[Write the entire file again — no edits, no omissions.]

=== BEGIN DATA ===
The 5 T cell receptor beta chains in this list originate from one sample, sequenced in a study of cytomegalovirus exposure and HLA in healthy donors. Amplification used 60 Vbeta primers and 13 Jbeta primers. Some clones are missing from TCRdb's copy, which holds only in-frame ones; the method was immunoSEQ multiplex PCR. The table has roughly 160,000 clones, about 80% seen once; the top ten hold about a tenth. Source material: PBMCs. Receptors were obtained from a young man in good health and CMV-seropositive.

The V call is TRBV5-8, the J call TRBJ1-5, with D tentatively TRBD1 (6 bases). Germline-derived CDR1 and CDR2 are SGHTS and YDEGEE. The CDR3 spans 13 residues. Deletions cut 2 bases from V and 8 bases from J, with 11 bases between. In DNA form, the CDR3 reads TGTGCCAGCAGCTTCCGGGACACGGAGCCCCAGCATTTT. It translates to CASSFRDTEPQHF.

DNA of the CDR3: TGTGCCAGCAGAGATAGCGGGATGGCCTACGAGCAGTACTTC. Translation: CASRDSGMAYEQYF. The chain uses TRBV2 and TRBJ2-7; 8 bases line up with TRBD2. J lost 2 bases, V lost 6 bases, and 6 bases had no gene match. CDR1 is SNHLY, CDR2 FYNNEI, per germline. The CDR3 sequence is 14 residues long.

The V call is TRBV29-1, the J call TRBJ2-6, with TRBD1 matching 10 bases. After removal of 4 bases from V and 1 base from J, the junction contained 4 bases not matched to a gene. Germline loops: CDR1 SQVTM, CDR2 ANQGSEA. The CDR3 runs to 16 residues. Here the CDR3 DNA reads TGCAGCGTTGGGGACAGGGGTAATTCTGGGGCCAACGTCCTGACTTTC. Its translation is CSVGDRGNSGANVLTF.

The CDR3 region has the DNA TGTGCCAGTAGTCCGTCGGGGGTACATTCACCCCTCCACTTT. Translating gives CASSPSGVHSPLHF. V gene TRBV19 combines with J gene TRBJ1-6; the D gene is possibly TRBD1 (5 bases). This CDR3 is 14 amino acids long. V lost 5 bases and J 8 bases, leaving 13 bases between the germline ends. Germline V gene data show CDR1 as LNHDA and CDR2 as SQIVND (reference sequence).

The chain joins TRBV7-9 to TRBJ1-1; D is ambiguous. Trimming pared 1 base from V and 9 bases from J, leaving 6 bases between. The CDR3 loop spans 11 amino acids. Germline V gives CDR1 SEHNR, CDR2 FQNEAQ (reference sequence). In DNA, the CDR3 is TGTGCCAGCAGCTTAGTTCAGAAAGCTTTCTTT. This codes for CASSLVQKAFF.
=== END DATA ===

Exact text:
The 5 T cell receptor beta chains in this list originate from one sample, sequenced in a study of cytomegalovirus exposure and HLA in healthy donors. Amplification used 60 Vbeta primers and 13 Jbeta primers. Some clones are missing from TCRdb's copy, which holds only in-frame ones; the method was immunoSEQ multiplex PCR. The table has roughly 160,000 clones, about 80% seen once; the top ten hold about a tenth. Source material: PBMCs. Receptors were obtained from a young man in good health and CMV-seropositive.

The V call is TRBV5-8, the J call TRBJ1-5, with D tentatively TRBD1 (6 bases). Germline-derived CDR1 and CDR2 are SGHTS and YDEGEE. The CDR3 spans 13 residues. Deletions cut 2 bases from V and 8 bases from J, with 11 bases between. In DNA form, the CDR3 reads TGTGCCAGCAGCTTCCGGGACACGGAGCCCCAGCATTTT. It translates to CASSFRDTEPQHF.

DNA of the CDR3: TGTGCCAGCAGAGATAGCGGGATGGCCTACGAGCAGTACTTC. Translation: CASRDSGMAYEQYF. The chain uses TRBV2 and TRBJ2-7; 8 bases line up with TRBD2. J lost 2 bases, V lost 6 bases, and 6 bases had no gene match. CDR1 is SNHLY, CDR2 FYNNEI, per germline. The CDR3 sequence is 14 residues long.

The V call is TRBV29-1, the J call TRBJ2-6, with TRBD1 matching 10 bases. After removal of 4 bases from V and 1 base from J, the junction contained 4 bases not matched to a gene. Germline loops: CDR1 SQVTM, CDR2 ANQGSEA. The CDR3 runs to 16 residues. Here the CDR3 DNA reads TGCAGCGTTGGGGACAGGGGTAATTCTGGGGCCAACGTCCTGACTTTC. Its translation is CSVGDRGNSGANVLTF.

The CDR3 region has the DNA TGTGCCAGTAGTCCGTCGGGGGTACATTCACCCCTCCACTTT. Translating gives CASSPSGVHSPLHF. V gene TRBV19 combines with J gene TRBJ1-6; the D gene is possibly TRBD1 (5 bases). This CDR3 is 14 amino acids long. V lost 5 bases and J 8 bases, leaving 13 bases between the germline ends. Germline V gene data show CDR1 as LNHDA and CDR2 as SQIVND (reference sequence).

The chain joins TRBV7-9 to TRBJ1-1; D is ambiguous. Trimming pared 1 base from V and 9 bases from J, leaving 6 bases between. The CDR3 loop spans 11 amino acids. Germline V gives CDR1 SEHNR, CDR2 FQNEAQ (reference sequence). In DNA, the CDR3 is TGTGCCAGCAGCTTAGTTCAGAAAGCTTTCTTT. This codes for CASSLVQKAFF.